• They can invest long-term to earn \(R>1\) at \(t=2\) for consumption, or
    • store it for consumption at \(t=1\) or \(t=2\), which remains 1 unit.
    • If they choose to liquidate the long-term investment at \(t=1\), they get \(l<1\) (costly liquidation).
  • Household do not know whether they need to consume early at \(t=1\).
    • A sudden need for money, e.g., medical bills (note there that we do not introduce insurance - but banks can provide such liquidity insurance).
    • Key assumption.

Model implications

The Diamond and Dybvig (1983) model

Not bothered by math, the implications are:

  • We can determine the theoretical optimal allocation.
  • Without transactions between agents, the allocation is inefficient.
  • With transactions (financial market/bond market), the allocation is still not efficient.
    • Consumption can be transferred between \(t=1\) and \(t=2\).
    • Liquidation costs avoided.
  • The optimal allocation can be achieved with competitive banks offering deposit contracts and investing in the long-term.
    • A bank simultaneously take deposits from the public and grant loans to borrowers.
    • Transform short-term deposits to long-term assets.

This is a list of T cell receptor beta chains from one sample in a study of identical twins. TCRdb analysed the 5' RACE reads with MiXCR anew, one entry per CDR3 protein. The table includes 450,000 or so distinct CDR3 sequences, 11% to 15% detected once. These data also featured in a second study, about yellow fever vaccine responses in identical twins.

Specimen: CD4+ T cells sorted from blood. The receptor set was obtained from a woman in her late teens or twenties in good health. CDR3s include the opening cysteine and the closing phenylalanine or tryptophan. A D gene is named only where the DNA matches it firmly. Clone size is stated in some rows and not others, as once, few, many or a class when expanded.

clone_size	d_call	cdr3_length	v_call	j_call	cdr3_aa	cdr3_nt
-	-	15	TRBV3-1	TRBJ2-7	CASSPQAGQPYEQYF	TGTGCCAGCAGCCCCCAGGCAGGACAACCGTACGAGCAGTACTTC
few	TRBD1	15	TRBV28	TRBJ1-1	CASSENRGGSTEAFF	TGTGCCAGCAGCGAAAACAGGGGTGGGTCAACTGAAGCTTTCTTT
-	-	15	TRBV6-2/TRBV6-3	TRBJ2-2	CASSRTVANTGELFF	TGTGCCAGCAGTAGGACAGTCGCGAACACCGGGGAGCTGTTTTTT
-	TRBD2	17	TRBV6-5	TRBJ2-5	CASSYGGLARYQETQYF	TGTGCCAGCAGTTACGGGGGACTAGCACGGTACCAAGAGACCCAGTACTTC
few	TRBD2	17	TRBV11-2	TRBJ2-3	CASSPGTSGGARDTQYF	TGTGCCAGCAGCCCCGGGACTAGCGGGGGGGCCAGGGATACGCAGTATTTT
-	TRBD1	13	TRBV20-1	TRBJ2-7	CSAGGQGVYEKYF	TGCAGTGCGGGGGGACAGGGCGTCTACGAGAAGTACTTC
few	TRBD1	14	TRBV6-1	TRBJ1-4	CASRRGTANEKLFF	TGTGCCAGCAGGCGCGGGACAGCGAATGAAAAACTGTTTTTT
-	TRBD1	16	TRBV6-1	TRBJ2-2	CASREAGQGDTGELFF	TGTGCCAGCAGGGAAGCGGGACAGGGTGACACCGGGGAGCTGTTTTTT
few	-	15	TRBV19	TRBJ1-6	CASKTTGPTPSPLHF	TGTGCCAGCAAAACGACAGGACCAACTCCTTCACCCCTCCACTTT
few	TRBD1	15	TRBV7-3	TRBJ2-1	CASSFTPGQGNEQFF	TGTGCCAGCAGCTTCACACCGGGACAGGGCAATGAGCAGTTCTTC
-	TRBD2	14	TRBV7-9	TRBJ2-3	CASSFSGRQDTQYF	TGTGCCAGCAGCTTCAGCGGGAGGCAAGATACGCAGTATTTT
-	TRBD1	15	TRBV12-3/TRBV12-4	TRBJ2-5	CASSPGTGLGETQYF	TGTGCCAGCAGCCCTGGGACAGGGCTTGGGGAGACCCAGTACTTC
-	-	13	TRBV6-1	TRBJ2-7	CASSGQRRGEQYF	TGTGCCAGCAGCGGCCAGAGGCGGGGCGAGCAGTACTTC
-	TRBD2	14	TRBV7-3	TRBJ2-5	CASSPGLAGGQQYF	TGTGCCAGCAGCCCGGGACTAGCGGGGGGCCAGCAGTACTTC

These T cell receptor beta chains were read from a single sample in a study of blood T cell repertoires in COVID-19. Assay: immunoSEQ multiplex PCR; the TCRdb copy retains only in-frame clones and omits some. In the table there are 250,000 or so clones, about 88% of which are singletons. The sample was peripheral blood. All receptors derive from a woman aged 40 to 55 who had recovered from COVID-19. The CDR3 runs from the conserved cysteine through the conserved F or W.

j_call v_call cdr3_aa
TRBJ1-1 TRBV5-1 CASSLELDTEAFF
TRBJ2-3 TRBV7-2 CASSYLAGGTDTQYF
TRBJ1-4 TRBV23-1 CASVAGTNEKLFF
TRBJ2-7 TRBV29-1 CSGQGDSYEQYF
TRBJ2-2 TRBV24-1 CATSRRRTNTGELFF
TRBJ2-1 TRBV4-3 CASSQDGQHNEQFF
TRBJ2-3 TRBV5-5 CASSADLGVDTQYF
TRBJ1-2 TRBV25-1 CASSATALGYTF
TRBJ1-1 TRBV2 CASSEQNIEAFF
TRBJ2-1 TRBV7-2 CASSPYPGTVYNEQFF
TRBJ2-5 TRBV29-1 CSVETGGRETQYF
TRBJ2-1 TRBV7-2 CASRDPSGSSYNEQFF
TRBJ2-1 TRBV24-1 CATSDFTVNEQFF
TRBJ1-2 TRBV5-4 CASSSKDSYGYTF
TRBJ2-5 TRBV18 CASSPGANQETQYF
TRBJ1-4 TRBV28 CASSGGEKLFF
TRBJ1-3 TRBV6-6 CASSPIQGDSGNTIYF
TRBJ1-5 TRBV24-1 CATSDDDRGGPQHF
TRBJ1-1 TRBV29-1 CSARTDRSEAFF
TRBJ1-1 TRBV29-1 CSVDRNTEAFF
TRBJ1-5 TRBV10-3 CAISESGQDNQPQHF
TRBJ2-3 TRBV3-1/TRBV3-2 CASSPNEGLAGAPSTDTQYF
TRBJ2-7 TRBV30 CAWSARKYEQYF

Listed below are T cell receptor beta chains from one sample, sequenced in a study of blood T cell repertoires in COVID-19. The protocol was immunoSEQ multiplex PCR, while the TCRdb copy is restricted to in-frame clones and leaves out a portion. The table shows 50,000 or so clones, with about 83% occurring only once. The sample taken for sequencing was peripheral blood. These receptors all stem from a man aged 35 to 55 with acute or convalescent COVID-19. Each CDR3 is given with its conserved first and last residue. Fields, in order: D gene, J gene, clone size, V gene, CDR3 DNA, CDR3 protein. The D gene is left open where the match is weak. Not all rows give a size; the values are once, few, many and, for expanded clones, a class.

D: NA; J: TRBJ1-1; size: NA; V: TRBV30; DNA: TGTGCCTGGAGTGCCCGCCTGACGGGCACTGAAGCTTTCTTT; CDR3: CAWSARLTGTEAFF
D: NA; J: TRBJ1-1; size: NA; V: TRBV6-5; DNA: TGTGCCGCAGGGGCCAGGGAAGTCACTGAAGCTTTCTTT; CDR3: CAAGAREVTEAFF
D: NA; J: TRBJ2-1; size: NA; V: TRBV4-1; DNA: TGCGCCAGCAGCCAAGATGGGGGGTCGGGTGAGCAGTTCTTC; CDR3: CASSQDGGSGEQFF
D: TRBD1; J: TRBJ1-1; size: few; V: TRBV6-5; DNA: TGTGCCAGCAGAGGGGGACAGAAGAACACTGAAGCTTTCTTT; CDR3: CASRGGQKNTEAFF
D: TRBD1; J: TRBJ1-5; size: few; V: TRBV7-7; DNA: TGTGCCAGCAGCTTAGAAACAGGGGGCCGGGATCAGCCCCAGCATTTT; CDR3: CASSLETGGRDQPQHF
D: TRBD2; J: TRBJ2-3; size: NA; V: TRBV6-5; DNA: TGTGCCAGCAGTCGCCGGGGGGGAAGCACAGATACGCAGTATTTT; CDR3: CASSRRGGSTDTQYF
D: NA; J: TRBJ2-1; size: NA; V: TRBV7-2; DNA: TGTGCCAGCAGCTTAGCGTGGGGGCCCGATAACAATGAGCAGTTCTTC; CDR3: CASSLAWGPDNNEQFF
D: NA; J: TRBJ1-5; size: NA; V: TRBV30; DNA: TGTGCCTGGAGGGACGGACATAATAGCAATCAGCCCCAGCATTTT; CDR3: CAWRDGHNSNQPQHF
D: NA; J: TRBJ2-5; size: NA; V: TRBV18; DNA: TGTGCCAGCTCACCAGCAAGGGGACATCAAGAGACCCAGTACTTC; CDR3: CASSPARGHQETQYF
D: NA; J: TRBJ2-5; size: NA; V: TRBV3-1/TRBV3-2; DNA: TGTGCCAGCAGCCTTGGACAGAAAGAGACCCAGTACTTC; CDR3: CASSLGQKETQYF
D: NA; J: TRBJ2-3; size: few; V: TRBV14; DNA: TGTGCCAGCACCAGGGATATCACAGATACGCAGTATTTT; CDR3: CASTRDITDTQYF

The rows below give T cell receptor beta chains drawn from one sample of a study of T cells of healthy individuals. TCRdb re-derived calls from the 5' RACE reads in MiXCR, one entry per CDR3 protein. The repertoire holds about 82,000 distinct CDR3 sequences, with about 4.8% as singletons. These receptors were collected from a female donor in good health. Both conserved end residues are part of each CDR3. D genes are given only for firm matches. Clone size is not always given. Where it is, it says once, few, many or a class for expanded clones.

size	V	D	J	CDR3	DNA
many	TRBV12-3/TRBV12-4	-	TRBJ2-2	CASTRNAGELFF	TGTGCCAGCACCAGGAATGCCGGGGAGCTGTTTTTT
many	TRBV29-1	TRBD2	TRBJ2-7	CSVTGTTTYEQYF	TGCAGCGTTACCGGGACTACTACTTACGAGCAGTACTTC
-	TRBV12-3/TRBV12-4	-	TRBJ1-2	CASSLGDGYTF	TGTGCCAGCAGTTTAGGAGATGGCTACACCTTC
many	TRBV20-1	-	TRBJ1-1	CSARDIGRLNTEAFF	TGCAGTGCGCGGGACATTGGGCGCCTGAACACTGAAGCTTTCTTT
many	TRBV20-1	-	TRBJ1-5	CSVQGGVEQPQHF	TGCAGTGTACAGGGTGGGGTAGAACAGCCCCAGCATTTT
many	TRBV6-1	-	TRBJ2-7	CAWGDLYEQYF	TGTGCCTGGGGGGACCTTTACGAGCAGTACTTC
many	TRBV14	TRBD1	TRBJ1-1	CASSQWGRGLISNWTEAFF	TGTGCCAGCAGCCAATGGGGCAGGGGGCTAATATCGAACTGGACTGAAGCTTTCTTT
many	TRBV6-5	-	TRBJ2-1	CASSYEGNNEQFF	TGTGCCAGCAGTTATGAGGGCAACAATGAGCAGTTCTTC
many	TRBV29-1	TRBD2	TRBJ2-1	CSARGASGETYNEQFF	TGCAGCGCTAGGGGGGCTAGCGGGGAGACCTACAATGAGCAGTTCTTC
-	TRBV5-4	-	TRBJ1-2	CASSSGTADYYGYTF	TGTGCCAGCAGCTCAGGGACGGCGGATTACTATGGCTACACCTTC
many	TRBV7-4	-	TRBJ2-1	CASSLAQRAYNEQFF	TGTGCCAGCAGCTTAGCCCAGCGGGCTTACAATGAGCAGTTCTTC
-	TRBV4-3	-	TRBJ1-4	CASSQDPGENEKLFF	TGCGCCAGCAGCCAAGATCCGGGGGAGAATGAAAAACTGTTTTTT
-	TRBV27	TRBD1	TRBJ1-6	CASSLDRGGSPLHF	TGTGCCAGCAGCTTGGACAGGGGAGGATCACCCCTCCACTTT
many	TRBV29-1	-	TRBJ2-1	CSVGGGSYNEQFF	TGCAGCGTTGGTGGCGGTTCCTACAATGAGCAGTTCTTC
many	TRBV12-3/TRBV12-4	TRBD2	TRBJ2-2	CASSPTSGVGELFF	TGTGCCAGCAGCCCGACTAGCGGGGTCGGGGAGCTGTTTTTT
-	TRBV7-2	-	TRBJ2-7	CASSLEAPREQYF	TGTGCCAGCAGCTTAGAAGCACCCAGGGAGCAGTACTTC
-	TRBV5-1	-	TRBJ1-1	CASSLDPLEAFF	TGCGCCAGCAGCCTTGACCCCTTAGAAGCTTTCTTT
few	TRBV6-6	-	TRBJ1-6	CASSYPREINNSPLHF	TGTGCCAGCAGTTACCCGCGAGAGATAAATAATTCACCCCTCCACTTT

Maturity transformation by bank

The Diamond and Dybvig (1983) model

short-term deposits
short-term deposits
short-term deposits
long-term loans
long-term loans
Saver 1
Saver 2
Saver 3
Borrower 1
Borrower 2
Figure 3: A simple diagram of bank’s maturity transformation
  • This structure, however, gives rise to bank runs where everyone withdraws at \(t=1\).
    • The Silicon Valley Bank (SVB) failure in March 2023 is a typical bank run.
  • No other risks considered.

Beyond maturity transformation

Asset transformation, risk transformation and liquidity transformation.

  • Banks make investments in borrowers - primary claims - illiquid and risky.
  • Savers deposit in banks - secondary claims - liquid and low risk.

Information frictions

Banks do more than maturity transformation.

Banks are also better positioned to mitigate informational frictions in the market due to economies of scale.

  • The cost advantages by spreading the costs over a large number of customers, transactions, and output.
  • The costs arise from all aspects of lending process: screening, monitoring, and auditing; all of which can be costly for individual household lenders.

Information asymmetry and costs

  • Screening costs in the context of adverse selection (Broecker 1990).
    • Borrower knows better about its quality than lenders.
    • Occurs before a loan is made.
  • Monitoring costs in the context of moral hazard (Holmstrom and Tirole 1997).
    • Borrower could engage in opportunistic behaviour with private benefits at the cost of lenders.
    • Occurs after a loan is made.
  • Auditing costs in the context of borrower failing to meet contractual obligations.
    • Renegotiate loan terms, recover loan value, etc.
    • Occurs in case of non-compliance.

Banks as delegated monitor

Diamond (1984) model, overly simplified: